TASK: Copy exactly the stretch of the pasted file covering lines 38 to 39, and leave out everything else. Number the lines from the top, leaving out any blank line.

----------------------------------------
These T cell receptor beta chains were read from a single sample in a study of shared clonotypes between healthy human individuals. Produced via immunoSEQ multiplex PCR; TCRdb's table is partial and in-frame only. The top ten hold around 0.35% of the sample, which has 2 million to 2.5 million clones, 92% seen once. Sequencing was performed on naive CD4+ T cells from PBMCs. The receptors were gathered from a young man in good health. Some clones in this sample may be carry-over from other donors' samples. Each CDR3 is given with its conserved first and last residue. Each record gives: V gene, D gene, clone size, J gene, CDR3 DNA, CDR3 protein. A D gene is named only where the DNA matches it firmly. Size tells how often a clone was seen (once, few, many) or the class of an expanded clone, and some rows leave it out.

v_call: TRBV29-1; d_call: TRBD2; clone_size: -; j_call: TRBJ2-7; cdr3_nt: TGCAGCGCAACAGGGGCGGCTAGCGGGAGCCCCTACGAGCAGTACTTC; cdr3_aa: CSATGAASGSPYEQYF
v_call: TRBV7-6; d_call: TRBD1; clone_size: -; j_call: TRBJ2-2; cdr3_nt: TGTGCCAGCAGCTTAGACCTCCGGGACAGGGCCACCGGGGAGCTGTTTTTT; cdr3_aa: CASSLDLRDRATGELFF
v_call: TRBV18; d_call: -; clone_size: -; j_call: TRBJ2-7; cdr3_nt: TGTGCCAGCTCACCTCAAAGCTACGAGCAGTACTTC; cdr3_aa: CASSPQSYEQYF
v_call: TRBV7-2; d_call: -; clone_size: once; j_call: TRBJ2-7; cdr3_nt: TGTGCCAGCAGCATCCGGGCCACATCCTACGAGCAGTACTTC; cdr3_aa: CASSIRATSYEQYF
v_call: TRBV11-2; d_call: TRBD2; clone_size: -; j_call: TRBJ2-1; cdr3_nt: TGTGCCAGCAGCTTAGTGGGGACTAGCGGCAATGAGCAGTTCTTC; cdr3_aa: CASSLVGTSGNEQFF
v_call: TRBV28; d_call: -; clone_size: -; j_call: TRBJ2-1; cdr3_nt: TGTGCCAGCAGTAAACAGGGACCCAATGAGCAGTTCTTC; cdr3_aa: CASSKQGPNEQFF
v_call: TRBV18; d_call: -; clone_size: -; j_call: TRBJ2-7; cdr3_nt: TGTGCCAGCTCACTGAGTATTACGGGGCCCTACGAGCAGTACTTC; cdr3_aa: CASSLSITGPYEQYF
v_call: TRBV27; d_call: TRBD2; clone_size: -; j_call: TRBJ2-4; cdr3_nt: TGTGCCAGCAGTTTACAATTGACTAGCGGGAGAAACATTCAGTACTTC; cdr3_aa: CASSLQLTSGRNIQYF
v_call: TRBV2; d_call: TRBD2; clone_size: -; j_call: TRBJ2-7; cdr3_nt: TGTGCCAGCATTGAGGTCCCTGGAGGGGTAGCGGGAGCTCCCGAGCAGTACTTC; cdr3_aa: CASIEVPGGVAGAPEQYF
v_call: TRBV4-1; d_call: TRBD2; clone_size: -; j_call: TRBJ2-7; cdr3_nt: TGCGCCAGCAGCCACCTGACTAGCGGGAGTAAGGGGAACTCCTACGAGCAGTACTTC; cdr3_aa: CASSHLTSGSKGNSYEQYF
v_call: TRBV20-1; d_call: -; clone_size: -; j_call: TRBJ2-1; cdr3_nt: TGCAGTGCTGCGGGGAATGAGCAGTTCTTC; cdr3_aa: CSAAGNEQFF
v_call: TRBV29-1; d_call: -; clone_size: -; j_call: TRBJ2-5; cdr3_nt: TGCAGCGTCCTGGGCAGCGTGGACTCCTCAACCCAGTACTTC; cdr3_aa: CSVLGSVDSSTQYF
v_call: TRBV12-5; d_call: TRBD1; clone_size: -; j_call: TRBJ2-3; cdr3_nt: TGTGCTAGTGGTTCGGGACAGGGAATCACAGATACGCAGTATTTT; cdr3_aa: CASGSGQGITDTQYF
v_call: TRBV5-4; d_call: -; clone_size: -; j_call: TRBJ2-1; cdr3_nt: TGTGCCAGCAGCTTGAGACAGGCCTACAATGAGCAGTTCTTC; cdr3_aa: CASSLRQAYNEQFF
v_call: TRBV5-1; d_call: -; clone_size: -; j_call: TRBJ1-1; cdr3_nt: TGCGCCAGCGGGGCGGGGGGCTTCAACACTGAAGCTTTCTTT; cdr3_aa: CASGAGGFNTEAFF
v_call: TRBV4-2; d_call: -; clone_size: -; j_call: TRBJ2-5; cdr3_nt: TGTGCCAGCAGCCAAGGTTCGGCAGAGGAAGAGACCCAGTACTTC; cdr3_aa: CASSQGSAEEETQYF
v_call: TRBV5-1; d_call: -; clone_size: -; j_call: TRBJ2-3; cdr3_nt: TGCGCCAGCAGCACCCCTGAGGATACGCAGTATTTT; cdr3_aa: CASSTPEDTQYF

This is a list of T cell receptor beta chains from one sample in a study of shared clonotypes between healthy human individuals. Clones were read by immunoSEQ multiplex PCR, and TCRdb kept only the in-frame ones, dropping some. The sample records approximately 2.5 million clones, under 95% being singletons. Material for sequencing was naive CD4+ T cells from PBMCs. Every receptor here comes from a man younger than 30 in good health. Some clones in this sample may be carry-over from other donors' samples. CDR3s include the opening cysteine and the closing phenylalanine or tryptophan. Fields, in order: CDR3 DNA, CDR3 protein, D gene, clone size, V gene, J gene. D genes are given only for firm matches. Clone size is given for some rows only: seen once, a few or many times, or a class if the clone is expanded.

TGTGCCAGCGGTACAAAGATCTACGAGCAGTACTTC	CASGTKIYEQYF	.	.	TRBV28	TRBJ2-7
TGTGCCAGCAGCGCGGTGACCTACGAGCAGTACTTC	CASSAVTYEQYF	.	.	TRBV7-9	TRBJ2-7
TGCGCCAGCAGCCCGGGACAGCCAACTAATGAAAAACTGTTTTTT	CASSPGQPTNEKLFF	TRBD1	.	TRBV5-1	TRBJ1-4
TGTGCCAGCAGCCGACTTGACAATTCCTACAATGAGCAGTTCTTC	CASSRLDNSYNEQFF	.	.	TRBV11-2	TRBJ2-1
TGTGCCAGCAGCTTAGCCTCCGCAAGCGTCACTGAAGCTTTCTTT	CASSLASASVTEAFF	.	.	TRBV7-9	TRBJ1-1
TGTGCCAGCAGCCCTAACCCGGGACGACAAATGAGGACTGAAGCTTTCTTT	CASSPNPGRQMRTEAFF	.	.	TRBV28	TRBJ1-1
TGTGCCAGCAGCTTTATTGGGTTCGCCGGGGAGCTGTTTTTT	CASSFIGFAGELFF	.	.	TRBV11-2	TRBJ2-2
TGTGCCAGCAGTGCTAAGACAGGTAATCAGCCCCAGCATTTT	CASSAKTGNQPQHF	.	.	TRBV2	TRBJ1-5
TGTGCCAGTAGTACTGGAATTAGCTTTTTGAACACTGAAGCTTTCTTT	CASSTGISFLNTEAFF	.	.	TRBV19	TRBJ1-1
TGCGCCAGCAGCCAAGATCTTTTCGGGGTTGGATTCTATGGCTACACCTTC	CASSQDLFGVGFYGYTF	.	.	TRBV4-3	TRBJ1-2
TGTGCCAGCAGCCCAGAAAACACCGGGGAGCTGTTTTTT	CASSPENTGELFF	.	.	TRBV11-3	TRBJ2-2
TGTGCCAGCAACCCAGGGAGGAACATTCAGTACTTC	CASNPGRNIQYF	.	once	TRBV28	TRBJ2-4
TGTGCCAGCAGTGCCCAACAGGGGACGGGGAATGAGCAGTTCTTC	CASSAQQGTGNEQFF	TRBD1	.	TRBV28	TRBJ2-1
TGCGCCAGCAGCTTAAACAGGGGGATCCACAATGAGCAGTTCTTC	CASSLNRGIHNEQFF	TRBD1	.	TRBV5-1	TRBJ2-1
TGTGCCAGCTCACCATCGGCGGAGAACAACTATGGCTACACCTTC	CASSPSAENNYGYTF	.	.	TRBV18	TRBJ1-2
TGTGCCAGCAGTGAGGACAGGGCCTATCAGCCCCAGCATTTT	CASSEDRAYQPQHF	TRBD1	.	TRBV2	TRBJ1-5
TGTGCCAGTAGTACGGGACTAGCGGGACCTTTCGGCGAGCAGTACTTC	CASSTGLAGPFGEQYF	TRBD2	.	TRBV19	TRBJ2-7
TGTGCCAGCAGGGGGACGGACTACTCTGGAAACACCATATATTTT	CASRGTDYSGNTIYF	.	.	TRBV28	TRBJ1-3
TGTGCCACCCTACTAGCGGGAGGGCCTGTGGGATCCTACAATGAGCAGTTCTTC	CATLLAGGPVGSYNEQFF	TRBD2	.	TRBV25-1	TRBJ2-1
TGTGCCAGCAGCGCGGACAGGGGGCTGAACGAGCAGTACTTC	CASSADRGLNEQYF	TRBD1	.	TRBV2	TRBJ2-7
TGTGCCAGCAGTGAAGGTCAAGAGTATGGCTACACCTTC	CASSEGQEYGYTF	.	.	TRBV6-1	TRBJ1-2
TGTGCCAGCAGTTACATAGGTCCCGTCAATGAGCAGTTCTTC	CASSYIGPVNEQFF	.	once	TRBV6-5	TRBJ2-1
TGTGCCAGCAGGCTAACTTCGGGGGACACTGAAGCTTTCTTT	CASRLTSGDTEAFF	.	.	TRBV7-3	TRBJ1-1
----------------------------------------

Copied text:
TGTGCCACCCTACTAGCGGGAGGGCCTGTGGGATCCTACAATGAGCAGTTCTTC	CATLLAGGPVGSYNEQFF	TRBD2	.	TRBV25-1	TRBJ2-1
TGTGCCAGCAGCGCGGACAGGGGGCTGAACGAGCAGTACTTC	CASSADRGLNEQYF	TRBD1	.	TRBV2	TRBJ2-7